What should next year bring us in regard to storage? A more favorable market and a more robust economy would answer everybody's prayers, but unfortunately, that's beyond our control. So, we can only keep our hopes high and our fingers crossed.
Last year remarkably exemplified how robust the storage industry is: We saw much technological innovation and many new products challenge the odds. Still, there is room for improvement.
Storage innovation generates more complex and sophisticated offerings, and a competitive arena forces everybody to up the volume of their sales pitches. An unpleasant consequence is that many press releases and marketing brochures make legal documents seem like a third grader's textbook. Our suggestion: Simplify the language. Vendors, please provide more factual information, and include as many definitions and as much language used by independent bodies, such as the Storage Network Industry Association (SNIA) or the Internet Engineering Task Force (IETF), as possible. Customers won't buy what they can't understand.
Speaking of clarifications, Hewlett-Packard Co. should clarify its storage strategy. A line of products labeled "HP StorageWorks" creates confusion for pre-merger Compaq customers. So does the announcement of ENSA (Enterprise Network Storage Architecture) Extended, HP's integrated storage vision, but we (and many customers, for sure) would like to better understand how combined HP and Compaq storage solutions will evolve. So naturally, an HP storage road map is on our gift list.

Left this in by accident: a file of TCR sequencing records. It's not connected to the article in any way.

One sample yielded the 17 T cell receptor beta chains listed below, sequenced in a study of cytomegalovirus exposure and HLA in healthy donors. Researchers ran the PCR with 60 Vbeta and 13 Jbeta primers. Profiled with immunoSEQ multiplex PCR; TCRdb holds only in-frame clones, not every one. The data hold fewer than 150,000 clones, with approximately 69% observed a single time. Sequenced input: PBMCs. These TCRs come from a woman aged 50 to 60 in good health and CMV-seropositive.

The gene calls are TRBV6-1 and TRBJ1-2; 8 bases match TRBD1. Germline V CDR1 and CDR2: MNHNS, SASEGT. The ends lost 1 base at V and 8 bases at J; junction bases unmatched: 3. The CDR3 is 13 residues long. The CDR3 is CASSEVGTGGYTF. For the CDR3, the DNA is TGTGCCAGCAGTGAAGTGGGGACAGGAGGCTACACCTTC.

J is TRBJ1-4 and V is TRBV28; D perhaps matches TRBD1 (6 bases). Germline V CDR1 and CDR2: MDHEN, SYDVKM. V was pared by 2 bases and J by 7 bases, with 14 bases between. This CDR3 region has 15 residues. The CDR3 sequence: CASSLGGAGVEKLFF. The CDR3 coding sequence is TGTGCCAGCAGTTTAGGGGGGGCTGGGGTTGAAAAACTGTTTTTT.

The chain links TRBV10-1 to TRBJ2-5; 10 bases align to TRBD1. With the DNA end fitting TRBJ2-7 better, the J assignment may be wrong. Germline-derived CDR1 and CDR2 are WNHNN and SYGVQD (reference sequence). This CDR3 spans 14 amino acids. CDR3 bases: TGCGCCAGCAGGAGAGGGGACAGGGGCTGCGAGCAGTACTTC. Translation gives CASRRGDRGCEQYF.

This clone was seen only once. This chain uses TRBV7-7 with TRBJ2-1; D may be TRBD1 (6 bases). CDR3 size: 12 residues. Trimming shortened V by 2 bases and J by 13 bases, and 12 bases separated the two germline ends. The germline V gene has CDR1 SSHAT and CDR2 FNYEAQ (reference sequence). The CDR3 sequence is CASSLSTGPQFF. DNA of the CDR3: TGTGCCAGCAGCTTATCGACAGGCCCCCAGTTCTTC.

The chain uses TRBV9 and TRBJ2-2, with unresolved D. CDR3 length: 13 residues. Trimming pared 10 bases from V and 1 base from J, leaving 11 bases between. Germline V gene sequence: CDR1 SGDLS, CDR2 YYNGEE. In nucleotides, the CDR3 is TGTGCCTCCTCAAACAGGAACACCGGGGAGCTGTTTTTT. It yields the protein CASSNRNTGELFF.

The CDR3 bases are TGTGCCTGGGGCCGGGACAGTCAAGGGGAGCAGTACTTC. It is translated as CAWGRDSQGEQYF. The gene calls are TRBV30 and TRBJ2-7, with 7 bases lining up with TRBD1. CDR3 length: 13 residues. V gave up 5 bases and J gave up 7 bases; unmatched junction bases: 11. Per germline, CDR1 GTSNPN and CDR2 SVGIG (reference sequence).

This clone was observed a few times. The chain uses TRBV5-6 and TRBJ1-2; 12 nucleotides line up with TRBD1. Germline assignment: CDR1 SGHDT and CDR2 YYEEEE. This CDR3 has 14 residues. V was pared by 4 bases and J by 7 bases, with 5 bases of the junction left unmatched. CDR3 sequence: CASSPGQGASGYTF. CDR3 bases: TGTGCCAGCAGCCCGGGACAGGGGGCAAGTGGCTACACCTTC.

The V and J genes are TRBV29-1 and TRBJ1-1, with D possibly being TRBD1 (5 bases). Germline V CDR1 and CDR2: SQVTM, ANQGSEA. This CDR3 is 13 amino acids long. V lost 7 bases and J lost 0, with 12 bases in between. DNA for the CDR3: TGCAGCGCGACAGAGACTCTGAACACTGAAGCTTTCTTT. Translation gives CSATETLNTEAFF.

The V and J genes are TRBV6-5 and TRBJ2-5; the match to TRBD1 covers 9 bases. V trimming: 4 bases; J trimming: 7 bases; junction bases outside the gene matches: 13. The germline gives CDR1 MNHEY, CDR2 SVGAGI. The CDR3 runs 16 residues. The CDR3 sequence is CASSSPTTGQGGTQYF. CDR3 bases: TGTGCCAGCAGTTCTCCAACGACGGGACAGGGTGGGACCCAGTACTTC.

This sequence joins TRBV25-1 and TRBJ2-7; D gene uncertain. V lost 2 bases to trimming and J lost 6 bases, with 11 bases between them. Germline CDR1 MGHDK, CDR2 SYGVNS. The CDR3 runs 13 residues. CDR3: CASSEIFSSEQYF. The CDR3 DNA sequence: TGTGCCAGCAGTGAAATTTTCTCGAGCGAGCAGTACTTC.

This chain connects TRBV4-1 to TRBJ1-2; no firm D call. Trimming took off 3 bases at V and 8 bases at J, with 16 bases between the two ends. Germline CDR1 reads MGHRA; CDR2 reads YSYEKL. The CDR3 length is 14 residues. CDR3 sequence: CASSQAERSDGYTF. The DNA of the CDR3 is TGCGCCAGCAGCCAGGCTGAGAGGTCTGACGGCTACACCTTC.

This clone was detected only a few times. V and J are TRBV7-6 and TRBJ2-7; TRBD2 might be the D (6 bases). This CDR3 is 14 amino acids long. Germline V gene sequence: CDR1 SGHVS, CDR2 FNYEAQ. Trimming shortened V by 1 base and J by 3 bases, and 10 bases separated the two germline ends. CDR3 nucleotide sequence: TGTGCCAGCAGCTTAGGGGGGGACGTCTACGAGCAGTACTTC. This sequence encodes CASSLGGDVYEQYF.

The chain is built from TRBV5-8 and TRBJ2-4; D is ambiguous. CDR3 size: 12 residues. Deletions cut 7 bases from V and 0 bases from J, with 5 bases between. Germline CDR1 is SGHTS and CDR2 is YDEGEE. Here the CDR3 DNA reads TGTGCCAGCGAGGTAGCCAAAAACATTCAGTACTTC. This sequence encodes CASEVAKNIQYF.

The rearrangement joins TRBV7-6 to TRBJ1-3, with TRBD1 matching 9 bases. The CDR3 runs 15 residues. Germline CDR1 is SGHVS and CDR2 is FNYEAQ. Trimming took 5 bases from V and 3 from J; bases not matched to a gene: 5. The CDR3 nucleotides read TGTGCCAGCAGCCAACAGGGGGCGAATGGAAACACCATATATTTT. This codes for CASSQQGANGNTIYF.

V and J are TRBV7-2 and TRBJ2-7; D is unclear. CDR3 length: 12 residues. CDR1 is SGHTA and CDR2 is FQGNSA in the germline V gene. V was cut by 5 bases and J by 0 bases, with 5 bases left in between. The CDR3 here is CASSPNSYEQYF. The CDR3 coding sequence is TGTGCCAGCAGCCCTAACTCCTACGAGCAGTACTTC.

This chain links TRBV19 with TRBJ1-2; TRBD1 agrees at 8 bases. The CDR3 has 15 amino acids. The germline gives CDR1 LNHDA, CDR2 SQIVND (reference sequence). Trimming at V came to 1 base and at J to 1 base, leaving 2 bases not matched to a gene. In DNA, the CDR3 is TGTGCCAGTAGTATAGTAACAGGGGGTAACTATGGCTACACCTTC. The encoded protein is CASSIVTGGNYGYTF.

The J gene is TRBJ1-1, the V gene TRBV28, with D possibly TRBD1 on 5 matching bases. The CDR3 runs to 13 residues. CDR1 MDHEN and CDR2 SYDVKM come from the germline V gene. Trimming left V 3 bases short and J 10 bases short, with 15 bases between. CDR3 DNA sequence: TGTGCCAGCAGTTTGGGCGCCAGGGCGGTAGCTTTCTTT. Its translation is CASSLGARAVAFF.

Also, please publish more independently verified benchmark results. We understand that real life has many more variables than what anybody can pack in a protected lab environment. Nevertheless, hard numbers to back up storage system selection are invaluable for many companies.
We should all be surprised and pleased by the progress of the IETF and standards (WEBM/CIM) for storage management. However as annoying people often say, actions speak louder than words: We need to see CIM (common information model) implementation, and we need to see it done consistently. Standards are great, but if implementations vary so greatly, customers will still suffer.
Oh, wait -- that's the industry's dirty little secret: Everyone touts standards and interoperability, but they don't come through on their talk (we're not fooled). Again we ask, why would a system vendor give up profits and make its products indistinguishable from its nearest competitor's? That would just be bad business.
Finally, we look forward to seeing what kind of impact Cisco will have on our little ol' storage industry -- and learning if some of these hardware vendors touting software can actually convert themselves to software companies.
We doubt it.